No rest for Rogers
TIM Rogers is one of those blokes who can’t sit still for a minute.
Even in a year when he is working on other projects big and small, he can’t help but put out a new solo album.
An enigmatic Kalgoorlie boy, Rogers’s skill as a story teller, his chutzpah, his stage ownership, have made him a beloved icon in the Aussie music scene so I guess few will complain about his prolific, workaholic nature.
The album starts with a trick, for half a minute it sounds nothing like Rogers.
Then his dulcet tone cuts through the female ‘‘ oohs’’ and the flute or pan pipe melodies.
No rock guitars. No rhythm section. Just strings and flutes and a softly delivered him versus her vocal performance setting the stage for what comes later. It’s a stunning moment, a highlight that doesn’t try too hard.
Perhaps scarier still for fans of rock ’ n’ roll Rogers, Driving At Night sounds like electro- pop for a second, until the jangly guitar strumming kicks the door in.
‘‘ To get her into my dreams and out of my mind,’’ he sings.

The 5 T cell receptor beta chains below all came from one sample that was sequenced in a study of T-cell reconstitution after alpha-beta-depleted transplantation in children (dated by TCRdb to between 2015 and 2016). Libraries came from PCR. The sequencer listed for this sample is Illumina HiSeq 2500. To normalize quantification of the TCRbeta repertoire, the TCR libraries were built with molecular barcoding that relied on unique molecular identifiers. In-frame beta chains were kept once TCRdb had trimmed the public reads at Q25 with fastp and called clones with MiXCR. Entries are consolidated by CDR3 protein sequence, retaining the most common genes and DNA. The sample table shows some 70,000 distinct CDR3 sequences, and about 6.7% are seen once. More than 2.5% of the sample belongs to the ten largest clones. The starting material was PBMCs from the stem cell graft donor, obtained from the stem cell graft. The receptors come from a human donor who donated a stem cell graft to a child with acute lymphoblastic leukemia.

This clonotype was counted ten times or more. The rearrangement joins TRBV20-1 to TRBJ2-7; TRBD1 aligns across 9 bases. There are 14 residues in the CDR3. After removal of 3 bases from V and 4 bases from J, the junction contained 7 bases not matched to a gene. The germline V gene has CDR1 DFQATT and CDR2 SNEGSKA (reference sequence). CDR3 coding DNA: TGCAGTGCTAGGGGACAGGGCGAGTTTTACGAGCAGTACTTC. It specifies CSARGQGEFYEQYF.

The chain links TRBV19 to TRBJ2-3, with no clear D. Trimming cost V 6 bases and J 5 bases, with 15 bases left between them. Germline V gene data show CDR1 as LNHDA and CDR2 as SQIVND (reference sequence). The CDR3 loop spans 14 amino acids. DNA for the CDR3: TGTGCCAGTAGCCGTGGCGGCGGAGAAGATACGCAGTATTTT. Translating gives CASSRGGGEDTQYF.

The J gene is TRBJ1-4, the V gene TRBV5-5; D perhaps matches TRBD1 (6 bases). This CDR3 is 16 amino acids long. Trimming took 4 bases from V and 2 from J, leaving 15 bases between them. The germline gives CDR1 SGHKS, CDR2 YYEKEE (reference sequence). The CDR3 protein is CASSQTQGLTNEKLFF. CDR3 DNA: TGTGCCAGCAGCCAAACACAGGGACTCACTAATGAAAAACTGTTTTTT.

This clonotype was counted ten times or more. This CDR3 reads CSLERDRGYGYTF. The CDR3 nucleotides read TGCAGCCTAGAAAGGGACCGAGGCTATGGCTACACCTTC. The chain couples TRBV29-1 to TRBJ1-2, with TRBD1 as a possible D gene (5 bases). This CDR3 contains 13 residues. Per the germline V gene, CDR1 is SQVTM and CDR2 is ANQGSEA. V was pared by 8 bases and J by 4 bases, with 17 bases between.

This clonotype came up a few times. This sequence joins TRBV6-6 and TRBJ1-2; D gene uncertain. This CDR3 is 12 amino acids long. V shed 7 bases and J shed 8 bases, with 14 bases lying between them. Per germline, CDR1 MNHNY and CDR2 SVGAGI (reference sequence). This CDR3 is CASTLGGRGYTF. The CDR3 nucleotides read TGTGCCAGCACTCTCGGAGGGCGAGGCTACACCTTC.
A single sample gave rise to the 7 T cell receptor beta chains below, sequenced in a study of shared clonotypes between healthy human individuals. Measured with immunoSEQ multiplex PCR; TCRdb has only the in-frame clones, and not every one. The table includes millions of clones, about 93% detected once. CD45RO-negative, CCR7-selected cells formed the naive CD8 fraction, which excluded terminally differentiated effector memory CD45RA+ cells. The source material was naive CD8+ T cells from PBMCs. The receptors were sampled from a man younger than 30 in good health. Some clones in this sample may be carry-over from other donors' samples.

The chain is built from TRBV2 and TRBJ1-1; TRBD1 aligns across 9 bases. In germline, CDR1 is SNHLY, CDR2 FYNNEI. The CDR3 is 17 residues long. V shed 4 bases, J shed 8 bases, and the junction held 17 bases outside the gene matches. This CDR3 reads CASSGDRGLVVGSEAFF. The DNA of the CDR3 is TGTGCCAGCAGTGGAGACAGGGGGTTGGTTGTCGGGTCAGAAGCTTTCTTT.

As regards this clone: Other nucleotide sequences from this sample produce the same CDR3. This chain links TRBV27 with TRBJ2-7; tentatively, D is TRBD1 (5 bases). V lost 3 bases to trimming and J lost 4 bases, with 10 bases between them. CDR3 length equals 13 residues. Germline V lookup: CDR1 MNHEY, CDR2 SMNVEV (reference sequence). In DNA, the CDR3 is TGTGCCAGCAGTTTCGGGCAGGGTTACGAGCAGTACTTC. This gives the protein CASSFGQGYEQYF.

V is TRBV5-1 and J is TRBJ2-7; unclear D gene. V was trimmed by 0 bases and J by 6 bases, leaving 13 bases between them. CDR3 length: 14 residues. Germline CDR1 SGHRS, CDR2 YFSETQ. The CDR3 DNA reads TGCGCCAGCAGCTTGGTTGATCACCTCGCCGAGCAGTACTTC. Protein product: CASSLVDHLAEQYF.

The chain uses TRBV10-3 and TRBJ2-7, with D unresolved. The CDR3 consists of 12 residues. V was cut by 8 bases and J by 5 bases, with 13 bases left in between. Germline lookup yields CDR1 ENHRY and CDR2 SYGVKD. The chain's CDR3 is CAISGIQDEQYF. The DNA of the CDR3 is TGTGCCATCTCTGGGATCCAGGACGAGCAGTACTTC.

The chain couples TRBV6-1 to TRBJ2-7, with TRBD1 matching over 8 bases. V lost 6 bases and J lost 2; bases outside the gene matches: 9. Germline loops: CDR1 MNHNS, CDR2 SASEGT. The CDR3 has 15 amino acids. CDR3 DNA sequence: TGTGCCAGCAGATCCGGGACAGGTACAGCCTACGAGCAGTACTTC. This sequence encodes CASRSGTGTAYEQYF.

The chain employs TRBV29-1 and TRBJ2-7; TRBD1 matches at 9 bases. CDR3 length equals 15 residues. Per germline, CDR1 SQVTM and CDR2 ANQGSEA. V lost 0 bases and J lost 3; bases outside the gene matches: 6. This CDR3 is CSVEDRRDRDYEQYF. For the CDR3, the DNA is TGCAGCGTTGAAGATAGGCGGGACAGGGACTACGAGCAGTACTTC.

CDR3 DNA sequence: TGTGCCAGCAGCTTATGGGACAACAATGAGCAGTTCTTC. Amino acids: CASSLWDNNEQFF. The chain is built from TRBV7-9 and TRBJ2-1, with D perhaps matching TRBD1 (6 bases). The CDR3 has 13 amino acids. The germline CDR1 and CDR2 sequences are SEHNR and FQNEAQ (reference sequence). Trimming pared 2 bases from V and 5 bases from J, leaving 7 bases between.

It’s funny how an artist that you grow up with sounds more honest than most.
Part Time Dads is a tale about parenting and it’s another in a long line of Rogers’s songs where he takes an observation about some dull slice of suburban life and turns it into something beautiful.
The dad in the tale doesn’t need a pat on the back every day, he just wants to know that he at least did one thing right by his kids.
Go on Out is just too country for one of this generation’s best rockers.
Meh. But then I Love You Just As You Are, Now Change delivers a dose of dirty blues bass with exactly the right amount of oomph.
Even if it is just ‘‘ relatively speaking’’ oomph, this one gallops and grinds and gets under your skin.
It’s the song you will go away humming once the CD has stopped spinning or MP3 has stopped ‘‘ 1010011011- ing’’.
Through the album there’s lots of passing imagery about ‘‘ booze’’ and being ‘‘ loose’’ and ‘‘ a lush’’, with Didn’t Plan To Be Here Either, Baby the pick of the bunch.
Its easy breeze guitars and vocal melodies are perfect. The song was recorded in a raw way so you can hear his fingers as they scratch across the guitar strings while changing from note to note.
Rogers finally plugs in his electric guitar for the closing number, even if there’s not a true You Am I riff in the place it’s still a pleasure. Cool organs, too. The song is joyful and feels like it’ll be a live favourite, high energy but with a rhythm ’ n’ blues swing.